Back when Windows 8 was announced, one of the most basic ideas was that Windows would, at least, look the same on all devices, whether they were phones, tablets or desktops. In many ways, Windows 8 succeeded: Windows Phone looks like Windows 8, Windows 8 on a tablet looks like Windows on a desktop and so on. But the core of Windows Phone and Windows 8 was different – apps created on Windows 8 couldn't run on Windows Phone and vice versa. Obviously, this impeded the "One Windows" vision.
Microsoft has listened and has unveiled a singular Windows Store which will allow users to download a single app that will run on all devices. The benefits of this are obvious, even beyond the cost of only having to download one app. Windows 8 has tens of millions of users – an obvious target for developers – and having universal apps will inspire them to create for Windows Phone, thus solving the app drought, and, ultimately, for the Windows wearable.
Having a whole host of available apps out of the gate which seamlessly work with Windows Phone and with Windows 8 is a massive selling point of Microsoft's device over an Android Wear version or the Apple Watch.
What the Windows wearable will look like remains an abject mystery, with not a single leak out of Redmond. Perhaps Microsoft is being especially careful to keep the project under wraps, or the device doesn't exist yet. Windows 10 is scheduled for release in late 2015 and it would stand to reason that Microsoft will push the wearable device out with Windows 10 as both an example of the synergy between versions of Windows, and to have a long enough time frame to develop, test and produce the wearable device.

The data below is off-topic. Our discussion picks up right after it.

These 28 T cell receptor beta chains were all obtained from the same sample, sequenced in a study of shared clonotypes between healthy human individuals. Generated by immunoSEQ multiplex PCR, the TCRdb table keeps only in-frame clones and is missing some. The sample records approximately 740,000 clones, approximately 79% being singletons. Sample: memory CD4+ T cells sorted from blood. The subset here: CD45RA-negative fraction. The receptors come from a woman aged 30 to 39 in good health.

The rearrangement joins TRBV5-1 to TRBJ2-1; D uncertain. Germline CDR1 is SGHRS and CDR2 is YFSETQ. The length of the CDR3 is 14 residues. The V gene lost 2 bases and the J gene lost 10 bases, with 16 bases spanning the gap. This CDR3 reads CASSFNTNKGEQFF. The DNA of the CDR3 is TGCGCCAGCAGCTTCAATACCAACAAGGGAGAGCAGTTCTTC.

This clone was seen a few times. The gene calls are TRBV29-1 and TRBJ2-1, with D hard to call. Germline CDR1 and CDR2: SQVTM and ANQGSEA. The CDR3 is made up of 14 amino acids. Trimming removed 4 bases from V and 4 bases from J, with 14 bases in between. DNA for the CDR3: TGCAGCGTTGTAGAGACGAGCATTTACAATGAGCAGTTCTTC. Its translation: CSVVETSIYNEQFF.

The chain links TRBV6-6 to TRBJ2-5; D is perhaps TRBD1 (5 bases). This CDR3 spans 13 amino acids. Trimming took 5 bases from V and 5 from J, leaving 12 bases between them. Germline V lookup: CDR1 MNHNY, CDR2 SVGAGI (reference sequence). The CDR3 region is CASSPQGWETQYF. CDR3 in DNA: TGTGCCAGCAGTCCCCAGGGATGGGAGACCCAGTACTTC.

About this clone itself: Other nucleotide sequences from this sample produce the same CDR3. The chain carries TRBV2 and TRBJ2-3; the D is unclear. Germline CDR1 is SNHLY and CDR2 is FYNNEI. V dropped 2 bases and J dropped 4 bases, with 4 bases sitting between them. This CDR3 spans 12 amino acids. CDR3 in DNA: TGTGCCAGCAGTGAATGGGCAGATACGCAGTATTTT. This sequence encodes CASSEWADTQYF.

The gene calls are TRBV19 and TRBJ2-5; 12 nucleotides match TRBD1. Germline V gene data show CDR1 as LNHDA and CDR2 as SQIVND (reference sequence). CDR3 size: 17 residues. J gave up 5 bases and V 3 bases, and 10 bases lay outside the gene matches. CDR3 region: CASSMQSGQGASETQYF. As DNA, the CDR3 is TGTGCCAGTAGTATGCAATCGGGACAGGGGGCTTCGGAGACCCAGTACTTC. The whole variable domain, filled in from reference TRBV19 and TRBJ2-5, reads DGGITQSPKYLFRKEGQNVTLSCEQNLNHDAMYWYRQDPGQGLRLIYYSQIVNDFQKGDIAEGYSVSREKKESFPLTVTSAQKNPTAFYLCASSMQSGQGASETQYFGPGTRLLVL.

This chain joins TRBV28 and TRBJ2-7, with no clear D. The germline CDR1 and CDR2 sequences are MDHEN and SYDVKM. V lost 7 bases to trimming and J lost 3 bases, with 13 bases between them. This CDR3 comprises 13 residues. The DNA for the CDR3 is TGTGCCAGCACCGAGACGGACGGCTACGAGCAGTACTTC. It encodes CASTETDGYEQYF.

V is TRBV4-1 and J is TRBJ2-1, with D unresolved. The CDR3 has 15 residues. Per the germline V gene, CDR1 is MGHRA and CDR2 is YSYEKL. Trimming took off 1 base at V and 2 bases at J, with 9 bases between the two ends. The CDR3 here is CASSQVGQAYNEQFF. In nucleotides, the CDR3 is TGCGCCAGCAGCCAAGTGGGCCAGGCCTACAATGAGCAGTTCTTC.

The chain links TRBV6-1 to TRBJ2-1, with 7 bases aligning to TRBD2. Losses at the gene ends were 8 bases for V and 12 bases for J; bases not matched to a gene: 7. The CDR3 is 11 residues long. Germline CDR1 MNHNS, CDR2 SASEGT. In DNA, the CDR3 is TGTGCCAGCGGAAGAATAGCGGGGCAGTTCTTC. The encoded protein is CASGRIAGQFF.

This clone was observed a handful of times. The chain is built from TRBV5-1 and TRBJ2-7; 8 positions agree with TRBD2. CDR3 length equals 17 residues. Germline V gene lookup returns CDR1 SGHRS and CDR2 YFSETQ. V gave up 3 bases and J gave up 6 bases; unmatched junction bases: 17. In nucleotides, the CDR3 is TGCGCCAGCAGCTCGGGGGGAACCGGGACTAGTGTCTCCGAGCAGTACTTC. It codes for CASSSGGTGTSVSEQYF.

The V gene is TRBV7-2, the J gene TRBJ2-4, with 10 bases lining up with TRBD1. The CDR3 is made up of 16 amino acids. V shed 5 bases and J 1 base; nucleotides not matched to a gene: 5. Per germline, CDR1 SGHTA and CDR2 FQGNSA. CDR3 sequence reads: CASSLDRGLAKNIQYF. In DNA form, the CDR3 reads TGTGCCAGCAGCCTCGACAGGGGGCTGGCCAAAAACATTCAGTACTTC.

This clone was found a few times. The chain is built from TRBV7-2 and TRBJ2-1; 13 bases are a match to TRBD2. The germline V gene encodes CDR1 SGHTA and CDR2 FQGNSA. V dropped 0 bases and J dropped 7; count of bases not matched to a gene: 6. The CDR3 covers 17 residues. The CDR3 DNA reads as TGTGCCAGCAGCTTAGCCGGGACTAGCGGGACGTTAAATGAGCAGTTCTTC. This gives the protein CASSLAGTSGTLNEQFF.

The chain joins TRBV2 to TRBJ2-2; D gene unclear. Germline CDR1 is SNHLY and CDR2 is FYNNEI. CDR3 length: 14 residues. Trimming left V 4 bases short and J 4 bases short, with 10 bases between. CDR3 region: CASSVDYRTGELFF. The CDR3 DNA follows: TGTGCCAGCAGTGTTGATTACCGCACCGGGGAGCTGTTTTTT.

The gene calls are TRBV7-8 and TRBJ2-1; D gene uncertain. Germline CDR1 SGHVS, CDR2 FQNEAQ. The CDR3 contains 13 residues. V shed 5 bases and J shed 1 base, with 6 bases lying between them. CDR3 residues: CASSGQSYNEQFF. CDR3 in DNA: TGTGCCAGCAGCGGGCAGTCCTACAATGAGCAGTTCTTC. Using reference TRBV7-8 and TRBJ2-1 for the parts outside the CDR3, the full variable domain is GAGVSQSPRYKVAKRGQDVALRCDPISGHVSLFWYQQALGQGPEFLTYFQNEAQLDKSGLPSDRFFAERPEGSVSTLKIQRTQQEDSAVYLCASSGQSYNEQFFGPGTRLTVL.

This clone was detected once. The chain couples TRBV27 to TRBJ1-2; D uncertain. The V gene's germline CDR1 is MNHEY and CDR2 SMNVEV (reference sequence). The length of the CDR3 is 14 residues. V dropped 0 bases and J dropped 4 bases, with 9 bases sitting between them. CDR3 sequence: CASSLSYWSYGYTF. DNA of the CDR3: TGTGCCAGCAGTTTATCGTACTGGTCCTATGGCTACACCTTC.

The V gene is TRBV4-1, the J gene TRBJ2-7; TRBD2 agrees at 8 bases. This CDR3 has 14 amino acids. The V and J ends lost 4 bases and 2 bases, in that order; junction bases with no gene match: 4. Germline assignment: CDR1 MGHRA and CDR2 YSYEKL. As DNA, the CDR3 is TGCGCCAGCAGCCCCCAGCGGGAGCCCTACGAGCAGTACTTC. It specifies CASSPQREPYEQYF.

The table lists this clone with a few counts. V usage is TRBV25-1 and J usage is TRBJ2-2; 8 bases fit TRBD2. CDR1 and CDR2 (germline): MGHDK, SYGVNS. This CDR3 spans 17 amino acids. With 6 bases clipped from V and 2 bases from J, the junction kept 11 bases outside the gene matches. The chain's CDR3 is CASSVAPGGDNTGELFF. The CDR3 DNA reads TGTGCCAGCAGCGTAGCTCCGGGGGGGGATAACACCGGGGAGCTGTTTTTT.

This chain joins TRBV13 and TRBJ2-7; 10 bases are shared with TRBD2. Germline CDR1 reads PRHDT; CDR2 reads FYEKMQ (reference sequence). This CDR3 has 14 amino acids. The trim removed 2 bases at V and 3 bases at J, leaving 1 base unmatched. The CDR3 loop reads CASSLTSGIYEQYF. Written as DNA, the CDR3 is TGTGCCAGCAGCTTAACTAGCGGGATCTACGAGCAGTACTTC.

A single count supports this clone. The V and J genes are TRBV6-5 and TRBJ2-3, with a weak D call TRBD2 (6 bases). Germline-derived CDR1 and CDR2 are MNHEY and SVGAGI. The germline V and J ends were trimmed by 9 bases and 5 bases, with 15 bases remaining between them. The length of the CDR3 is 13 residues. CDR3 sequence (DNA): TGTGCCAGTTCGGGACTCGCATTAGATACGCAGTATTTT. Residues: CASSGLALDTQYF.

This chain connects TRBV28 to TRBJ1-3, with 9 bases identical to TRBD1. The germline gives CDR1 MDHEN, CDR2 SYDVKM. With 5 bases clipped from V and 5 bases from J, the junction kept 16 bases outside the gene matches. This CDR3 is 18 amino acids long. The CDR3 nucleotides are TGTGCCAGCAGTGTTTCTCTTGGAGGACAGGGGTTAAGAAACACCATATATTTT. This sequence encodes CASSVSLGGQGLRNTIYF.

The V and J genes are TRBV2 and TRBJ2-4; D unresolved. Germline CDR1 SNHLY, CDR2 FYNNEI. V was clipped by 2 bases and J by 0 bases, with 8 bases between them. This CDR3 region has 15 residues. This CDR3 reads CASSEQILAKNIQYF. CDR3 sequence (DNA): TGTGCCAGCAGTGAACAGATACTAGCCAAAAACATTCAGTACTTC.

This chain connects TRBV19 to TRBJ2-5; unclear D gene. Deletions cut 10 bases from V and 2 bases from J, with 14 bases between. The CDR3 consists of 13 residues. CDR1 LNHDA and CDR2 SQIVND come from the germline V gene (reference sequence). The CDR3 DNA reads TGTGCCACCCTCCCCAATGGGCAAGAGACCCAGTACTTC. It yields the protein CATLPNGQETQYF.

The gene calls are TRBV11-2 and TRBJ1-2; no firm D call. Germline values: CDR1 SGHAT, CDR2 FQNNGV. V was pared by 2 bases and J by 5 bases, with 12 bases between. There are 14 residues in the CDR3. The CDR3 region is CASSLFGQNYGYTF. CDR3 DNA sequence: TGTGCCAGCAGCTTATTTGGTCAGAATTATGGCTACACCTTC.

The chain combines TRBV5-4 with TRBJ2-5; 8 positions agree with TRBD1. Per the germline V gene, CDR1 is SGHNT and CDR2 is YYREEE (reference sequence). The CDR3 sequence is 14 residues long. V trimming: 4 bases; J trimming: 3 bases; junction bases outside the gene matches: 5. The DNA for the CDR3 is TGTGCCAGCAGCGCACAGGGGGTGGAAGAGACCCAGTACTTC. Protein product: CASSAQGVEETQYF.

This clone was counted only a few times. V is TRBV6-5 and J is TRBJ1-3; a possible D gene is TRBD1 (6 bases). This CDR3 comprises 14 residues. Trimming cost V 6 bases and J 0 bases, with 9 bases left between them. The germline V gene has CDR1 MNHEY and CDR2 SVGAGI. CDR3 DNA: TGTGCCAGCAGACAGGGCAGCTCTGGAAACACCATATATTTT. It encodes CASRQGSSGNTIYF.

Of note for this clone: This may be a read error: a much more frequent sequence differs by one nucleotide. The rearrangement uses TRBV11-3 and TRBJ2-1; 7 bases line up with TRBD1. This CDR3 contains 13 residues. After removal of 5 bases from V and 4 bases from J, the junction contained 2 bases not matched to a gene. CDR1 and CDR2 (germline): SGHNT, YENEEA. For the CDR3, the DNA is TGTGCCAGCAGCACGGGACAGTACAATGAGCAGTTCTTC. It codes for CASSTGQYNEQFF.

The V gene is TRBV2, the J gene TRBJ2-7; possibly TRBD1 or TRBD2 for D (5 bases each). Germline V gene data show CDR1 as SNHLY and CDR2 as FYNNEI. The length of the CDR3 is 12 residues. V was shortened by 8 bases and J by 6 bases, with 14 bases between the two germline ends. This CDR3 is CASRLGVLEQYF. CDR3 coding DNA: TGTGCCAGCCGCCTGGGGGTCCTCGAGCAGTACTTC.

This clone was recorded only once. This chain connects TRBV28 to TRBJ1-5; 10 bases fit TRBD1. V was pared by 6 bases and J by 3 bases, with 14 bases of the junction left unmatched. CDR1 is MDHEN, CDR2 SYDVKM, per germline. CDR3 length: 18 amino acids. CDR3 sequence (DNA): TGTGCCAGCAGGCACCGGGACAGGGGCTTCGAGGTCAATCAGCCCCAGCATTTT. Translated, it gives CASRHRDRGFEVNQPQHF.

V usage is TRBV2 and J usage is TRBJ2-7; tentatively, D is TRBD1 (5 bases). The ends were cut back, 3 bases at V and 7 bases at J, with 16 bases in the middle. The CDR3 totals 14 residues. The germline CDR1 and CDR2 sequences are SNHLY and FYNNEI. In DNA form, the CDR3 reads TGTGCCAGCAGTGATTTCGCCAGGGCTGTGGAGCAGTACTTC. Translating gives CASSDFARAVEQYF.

While late 2015 may seem a long way off, the Apple Watch has a release of early 2015 with reports coming from The Information stating that Apple is optimistically aiming for Valentine's Day 2015.
Can Microsoft be successful with a device that arrives late 2015? That question can only be answered when the Apple Watch is released. So far we have seen no clear market leader in smartwatches.
The Moto 360 has been slated by critics for failing on the battery life front, while Samsung and LG's efforts have been lacking in both design and functionality. If the Apple Watch succeeds and brings the smartwatch to the attention of consumers at large, then Microsoft's chances of gaining cultural and fiscal relevancy grow increasingly high.
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Max Slater-Robins has been writing about technology for nearly a decade at various outlets, covering the rise of the technology giants, trends in enterprise and SaaS companies, and much more besides. Originally from Suffolk, he currently lives in London and likes a good night out and walks in the countryside.